Emergency response to Eldon, Jefferson City tornado had oversight by regional ambulance district director

Neal Johnson, Unterrified Democrat and Republican Staff
Posted 5/29/19

Osage Ambulance District Administrator Josh Krull was notified of the tornado that touched down in Eldon at about 11:30 p.m. Wednesday and knew he would be in for a long stretch, since he serves as …

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Emergency response to Eldon, Jefferson City tornado had oversight by regional ambulance district director

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Osage Ambulance District Administrator Josh Krull was notified of the tornado that touched down in Eldon at about 11:30 p.m. Wednesday and knew he would be in for a long stretch, since he serves as the EMS mutual aid coordinator for Region F.

“My role in this situation was to serve as liaison between local agencies in need and EMS assets within the region,” said Krull. 

At the time the tornado touched down, Krull said the Miller County Director of EMS Operations was returning from a run to Columbia, and his ambulance was traveling along Highway 54, into the storm’s path. 

“He had to seek shelter along the way and that slowed things down for him, but we were communicating, so I was able to get resources in place as he made his way to Eldon,” said Krull, noting there was a request for five ambulance crews to be sent to the regional airport at Eldon.

Krull issued an “All Call” to OAD crews, who staged at Base 1 in Linn to support whatever needs arose.

“Within minutes we had crew members at the base, and we very quickly sent an ambulance to Eldon,” said Krull. “As additional crew members arrived at base, a second crew was dispatched, and I was on my way as well.”

At the same time, Krull arranged for other ambulance crews in Region F to make their way to Eldon, where it was initially thought that a nursing home had collapsed. 

“We had limited information at that time due to poor communication caused by the storm, and the EMS director was still trying to get there,” said Krull. “When reports of the nursing home being hit and possibly collapsed, he requested 15 more ambulances, and I reported the needs to the state.”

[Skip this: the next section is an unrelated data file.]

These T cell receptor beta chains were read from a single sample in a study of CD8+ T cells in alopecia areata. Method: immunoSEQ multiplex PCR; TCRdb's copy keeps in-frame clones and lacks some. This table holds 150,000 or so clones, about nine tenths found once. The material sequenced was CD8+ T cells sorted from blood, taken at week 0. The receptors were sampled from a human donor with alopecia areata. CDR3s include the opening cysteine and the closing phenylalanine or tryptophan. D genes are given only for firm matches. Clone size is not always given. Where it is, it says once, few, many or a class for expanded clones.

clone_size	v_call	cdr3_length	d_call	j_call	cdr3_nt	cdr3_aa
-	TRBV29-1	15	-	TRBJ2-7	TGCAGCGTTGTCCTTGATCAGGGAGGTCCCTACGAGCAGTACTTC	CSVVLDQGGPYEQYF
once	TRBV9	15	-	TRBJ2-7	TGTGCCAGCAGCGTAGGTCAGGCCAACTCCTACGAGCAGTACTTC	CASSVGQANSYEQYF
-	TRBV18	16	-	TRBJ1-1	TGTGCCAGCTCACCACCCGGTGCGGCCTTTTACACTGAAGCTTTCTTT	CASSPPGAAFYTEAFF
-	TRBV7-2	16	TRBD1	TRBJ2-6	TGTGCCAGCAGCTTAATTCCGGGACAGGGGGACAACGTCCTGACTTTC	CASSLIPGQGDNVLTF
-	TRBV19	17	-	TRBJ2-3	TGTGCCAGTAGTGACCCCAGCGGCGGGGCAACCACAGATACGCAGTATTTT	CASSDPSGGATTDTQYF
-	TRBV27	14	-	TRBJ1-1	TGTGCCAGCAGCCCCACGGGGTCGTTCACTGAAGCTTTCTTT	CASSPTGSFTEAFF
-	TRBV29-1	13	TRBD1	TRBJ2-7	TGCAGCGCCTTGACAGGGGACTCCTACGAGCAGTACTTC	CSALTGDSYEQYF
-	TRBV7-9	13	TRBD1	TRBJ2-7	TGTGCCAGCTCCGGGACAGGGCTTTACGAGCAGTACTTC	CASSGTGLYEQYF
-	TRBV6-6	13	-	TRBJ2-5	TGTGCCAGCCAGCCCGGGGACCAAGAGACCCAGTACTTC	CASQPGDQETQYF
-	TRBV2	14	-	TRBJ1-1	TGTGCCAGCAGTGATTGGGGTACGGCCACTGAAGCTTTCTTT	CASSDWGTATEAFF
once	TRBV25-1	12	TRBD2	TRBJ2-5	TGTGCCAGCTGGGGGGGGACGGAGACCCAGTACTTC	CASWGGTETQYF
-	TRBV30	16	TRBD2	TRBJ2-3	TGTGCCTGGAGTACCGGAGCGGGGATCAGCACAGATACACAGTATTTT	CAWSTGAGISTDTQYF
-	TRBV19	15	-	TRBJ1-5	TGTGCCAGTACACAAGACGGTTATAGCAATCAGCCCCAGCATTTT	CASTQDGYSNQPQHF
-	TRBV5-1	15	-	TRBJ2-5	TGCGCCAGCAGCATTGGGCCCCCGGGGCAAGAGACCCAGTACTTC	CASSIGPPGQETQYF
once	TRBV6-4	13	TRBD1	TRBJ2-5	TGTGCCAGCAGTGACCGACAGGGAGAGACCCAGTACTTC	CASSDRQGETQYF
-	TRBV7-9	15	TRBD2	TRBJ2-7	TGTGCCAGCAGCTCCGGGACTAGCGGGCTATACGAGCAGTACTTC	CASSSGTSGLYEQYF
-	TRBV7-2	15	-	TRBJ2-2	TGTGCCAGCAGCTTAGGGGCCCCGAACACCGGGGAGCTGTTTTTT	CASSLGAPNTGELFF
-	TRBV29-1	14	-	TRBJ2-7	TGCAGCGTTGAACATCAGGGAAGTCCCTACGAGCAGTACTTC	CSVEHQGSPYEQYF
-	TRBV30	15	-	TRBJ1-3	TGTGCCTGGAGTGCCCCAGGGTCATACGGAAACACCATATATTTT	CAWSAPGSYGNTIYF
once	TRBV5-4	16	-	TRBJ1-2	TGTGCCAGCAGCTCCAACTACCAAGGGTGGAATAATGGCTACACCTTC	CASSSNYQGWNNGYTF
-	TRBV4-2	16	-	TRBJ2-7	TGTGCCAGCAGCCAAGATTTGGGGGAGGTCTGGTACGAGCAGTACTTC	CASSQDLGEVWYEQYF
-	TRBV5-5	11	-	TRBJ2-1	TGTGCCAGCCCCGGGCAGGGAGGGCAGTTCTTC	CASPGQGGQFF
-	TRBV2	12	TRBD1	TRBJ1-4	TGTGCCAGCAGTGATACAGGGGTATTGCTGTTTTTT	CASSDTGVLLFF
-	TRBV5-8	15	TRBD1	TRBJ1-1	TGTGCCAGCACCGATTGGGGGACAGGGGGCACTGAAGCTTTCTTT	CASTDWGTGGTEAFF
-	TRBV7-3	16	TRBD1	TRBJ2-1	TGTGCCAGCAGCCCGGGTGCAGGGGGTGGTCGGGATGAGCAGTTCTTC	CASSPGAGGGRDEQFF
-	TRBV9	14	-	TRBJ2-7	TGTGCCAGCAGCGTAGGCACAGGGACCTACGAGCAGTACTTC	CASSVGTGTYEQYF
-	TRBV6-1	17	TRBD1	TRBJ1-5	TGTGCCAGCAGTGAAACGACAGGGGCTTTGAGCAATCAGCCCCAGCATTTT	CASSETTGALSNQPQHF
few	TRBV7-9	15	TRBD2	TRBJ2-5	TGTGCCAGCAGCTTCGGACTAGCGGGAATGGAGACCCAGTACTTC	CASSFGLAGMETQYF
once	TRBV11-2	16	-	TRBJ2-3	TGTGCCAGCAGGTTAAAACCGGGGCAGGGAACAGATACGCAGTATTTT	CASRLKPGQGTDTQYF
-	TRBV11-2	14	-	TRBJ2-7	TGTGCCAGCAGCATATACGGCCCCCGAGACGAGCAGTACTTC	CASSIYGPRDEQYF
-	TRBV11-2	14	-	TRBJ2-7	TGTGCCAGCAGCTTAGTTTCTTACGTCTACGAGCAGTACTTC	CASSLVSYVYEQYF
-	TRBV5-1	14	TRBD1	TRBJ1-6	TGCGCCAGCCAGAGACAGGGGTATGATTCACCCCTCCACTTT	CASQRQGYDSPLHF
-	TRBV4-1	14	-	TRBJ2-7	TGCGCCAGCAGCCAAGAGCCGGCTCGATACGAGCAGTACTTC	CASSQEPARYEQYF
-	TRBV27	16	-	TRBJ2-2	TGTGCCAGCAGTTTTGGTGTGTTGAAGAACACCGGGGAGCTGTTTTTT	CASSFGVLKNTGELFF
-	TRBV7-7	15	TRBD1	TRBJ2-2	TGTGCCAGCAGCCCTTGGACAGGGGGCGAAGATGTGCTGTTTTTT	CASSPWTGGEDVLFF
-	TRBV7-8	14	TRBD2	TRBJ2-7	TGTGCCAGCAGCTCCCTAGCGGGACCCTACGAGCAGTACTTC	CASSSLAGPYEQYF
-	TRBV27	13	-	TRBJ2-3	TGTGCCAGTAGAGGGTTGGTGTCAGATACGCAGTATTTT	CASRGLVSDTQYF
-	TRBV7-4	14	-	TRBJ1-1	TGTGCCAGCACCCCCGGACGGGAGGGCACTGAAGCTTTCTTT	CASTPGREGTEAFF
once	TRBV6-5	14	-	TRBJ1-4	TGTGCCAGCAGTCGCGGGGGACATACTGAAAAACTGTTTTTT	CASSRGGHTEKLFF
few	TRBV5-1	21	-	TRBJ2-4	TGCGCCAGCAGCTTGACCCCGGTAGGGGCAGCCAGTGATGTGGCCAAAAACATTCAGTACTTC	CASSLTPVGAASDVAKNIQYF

Then the unthinkable occurred as Krull got a report saying a tornado had struck Jefferson City around midnight. He was still en route to Eldon at the time, and called the Cole County EMS battalion chief.

“The tornado was just leaving the city, and they were still assessing damage,” Krull said, noting he dispatched two OAD crews to assist Cole County EMS, and additional units were called in from other Region F agencies, in addition to Region A, which includes Pettis, Saline and Johnson counties, immediately to the west.

“I want everyone to understand that we provided crews to this emergency but we didn’t leave our district unattended,” said Krull.

Krull explained that while four crews were helping with the tornado, there were two OAD crews in district, and another truck that was being prepped just in case. “We had a lot of people at Base 1 wanting to help,” said Krull. “We were as prepared as we could be for this emergency and I’m very impressed with the response of our crew members.”

In the event there was an emergency situation in Osage County, Krull said mutual aid from other agencies would have provided whatever help was required. “That’s the way this system works,” he said. “You commit resources to help others, knowing that if you need help, other agencies have your back.”

As Krull went through Jefferson City on his way to Eldon, he said the damage was incredible, and he said most scenes had some type of emergency personnel in place.